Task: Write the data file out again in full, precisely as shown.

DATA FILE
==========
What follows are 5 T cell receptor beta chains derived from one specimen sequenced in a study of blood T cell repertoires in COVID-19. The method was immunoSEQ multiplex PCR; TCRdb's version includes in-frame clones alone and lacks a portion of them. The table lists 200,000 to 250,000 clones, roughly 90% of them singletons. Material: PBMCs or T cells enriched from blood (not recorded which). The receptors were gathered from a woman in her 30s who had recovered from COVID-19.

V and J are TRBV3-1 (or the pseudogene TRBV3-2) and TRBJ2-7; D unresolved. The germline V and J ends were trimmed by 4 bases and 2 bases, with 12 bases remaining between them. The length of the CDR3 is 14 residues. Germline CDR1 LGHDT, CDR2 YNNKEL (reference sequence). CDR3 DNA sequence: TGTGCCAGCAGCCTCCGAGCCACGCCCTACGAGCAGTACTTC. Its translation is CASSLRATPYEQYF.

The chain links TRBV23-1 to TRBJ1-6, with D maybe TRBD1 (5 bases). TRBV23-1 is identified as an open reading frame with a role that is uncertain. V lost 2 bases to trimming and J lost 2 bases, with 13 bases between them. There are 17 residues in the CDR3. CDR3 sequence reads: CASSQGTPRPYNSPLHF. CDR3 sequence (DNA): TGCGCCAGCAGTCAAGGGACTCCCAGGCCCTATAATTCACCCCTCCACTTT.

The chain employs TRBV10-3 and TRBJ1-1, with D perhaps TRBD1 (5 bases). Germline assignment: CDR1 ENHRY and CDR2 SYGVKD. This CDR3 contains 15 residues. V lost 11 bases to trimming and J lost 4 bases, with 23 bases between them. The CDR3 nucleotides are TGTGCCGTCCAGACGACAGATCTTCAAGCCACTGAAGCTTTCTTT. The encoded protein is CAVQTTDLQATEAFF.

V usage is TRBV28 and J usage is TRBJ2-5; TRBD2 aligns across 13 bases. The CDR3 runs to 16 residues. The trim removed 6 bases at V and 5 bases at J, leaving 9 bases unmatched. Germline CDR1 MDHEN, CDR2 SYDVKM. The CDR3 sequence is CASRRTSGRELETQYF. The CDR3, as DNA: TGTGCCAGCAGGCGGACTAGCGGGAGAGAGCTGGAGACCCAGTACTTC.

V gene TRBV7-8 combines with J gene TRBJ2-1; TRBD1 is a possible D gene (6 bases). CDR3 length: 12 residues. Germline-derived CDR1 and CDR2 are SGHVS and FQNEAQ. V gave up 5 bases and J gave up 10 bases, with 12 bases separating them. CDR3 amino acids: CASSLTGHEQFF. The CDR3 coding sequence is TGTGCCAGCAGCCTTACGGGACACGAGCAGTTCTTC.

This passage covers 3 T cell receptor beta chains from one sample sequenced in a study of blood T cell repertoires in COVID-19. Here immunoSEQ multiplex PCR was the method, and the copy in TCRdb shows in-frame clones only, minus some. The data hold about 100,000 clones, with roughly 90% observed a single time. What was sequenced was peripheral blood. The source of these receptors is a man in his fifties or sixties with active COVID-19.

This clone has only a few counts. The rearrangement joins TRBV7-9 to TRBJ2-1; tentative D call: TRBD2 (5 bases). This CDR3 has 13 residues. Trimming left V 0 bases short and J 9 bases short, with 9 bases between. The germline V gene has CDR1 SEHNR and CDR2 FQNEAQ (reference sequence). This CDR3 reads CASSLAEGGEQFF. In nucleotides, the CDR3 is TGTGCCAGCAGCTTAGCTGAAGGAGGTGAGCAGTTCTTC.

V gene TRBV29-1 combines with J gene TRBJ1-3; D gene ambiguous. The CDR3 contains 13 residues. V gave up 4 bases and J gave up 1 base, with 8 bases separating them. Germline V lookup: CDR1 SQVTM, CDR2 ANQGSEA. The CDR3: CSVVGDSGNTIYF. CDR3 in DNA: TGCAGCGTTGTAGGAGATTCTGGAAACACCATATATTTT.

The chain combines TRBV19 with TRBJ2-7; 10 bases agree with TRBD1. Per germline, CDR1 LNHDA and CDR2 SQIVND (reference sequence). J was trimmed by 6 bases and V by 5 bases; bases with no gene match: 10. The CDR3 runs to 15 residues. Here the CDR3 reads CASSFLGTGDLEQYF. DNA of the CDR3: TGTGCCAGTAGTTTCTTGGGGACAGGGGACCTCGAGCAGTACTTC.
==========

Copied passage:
What follows are 5 T cell receptor beta chains derived from one specimen sequenced in a study of blood T cell repertoires in COVID-19. The method was immunoSEQ multiplex PCR; TCRdb's version includes in-frame clones alone and lacks a portion of them. The table lists 200,000 to 250,000 clones, roughly 90% of them singletons. Material: PBMCs or T cells enriched from blood (not recorded which). The receptors were gathered from a woman in her 30s who had recovered from COVID-19.

V and J are TRBV3-1 (or the pseudogene TRBV3-2) and TRBJ2-7; D unresolved. The germline V and J ends were trimmed by 4 bases and 2 bases, with 12 bases remaining between them. The length of the CDR3 is 14 residues. Germline CDR1 LGHDT, CDR2 YNNKEL (reference sequence). CDR3 DNA sequence: TGTGCCAGCAGCCTCCGAGCCACGCCCTACGAGCAGTACTTC. Its translation is CASSLRATPYEQYF.

The chain links TRBV23-1 to TRBJ1-6, with D maybe TRBD1 (5 bases). TRBV23-1 is identified as an open reading frame with a role that is uncertain. V lost 2 bases to trimming and J lost 2 bases, with 13 bases between them. There are 17 residues in the CDR3. CDR3 sequence reads: CASSQGTPRPYNSPLHF. CDR3 sequence (DNA): TGCGCCAGCAGTCAAGGGACTCCCAGGCCCTATAATTCACCCCTCCACTTT.

The chain employs TRBV10-3 and TRBJ1-1, with D perhaps TRBD1 (5 bases). Germline assignment: CDR1 ENHRY and CDR2 SYGVKD. This CDR3 contains 15 residues. V lost 11 bases to trimming and J lost 4 bases, with 23 bases between them. The CDR3 nucleotides are TGTGCCGTCCAGACGACAGATCTTCAAGCCACTGAAGCTTTCTTT. The encoded protein is CAVQTTDLQATEAFF.

V usage is TRBV28 and J usage is TRBJ2-5; TRBD2 aligns across 13 bases. The CDR3 runs to 16 residues. The trim removed 6 bases at V and 5 bases at J, leaving 9 bases unmatched. Germline CDR1 MDHEN, CDR2 SYDVKM. The CDR3 sequence is CASRRTSGRELETQYF. The CDR3, as DNA: TGTGCCAGCAGGCGGACTAGCGGGAGAGAGCTGGAGACCCAGTACTTC.

V gene TRBV7-8 combines with J gene TRBJ2-1; TRBD1 is a possible D gene (6 bases). CDR3 length: 12 residues. Germline-derived CDR1 and CDR2 are SGHVS and FQNEAQ. V gave up 5 bases and J gave up 10 bases, with 12 bases separating them. CDR3 amino acids: CASSLTGHEQFF. The CDR3 coding sequence is TGTGCCAGCAGCCTTACGGGACACGAGCAGTTCTTC.

This passage covers 3 T cell receptor beta chains from one sample sequenced in a study of blood T cell repertoires in COVID-19. Here immunoSEQ multiplex PCR was the method, and the copy in TCRdb shows in-frame clones only, minus some. The data hold about 100,000 clones, with roughly 90% observed a single time. What was sequenced was peripheral blood. The source of these receptors is a man in his fifties or sixties with active COVID-19.

This clone has only a few counts. The rearrangement joins TRBV7-9 to TRBJ2-1; tentative D call: TRBD2 (5 bases). This CDR3 has 13 residues. Trimming left V 0 bases short and J 9 bases short, with 9 bases between. The germline V gene has CDR1 SEHNR and CDR2 FQNEAQ (reference sequence). This CDR3 reads CASSLAEGGEQFF. In nucleotides, the CDR3 is TGTGCCAGCAGCTTAGCTGAAGGAGGTGAGCAGTTCTTC.

V gene TRBV29-1 combines with J gene TRBJ1-3; D gene ambiguous. The CDR3 contains 13 residues. V gave up 4 bases and J gave up 1 base, with 8 bases separating them. Germline V lookup: CDR1 SQVTM, CDR2 ANQGSEA. The CDR3: CSVVGDSGNTIYF. CDR3 in DNA: TGCAGCGTTGTAGGAGATTCTGGAAACACCATATATTTT.

The chain combines TRBV19 with TRBJ2-7; 10 bases agree with TRBD1. Per germline, CDR1 LNHDA and CDR2 SQIVND (reference sequence). J was trimmed by 6 bases and V by 5 bases; bases with no gene match: 10. The CDR3 runs to 15 residues. Here the CDR3 reads CASSFLGTGDLEQYF. DNA of the CDR3: TGTGCCAGTAGTTTCTTGGGGACAGGGGACCTCGAGCAGTACTTC.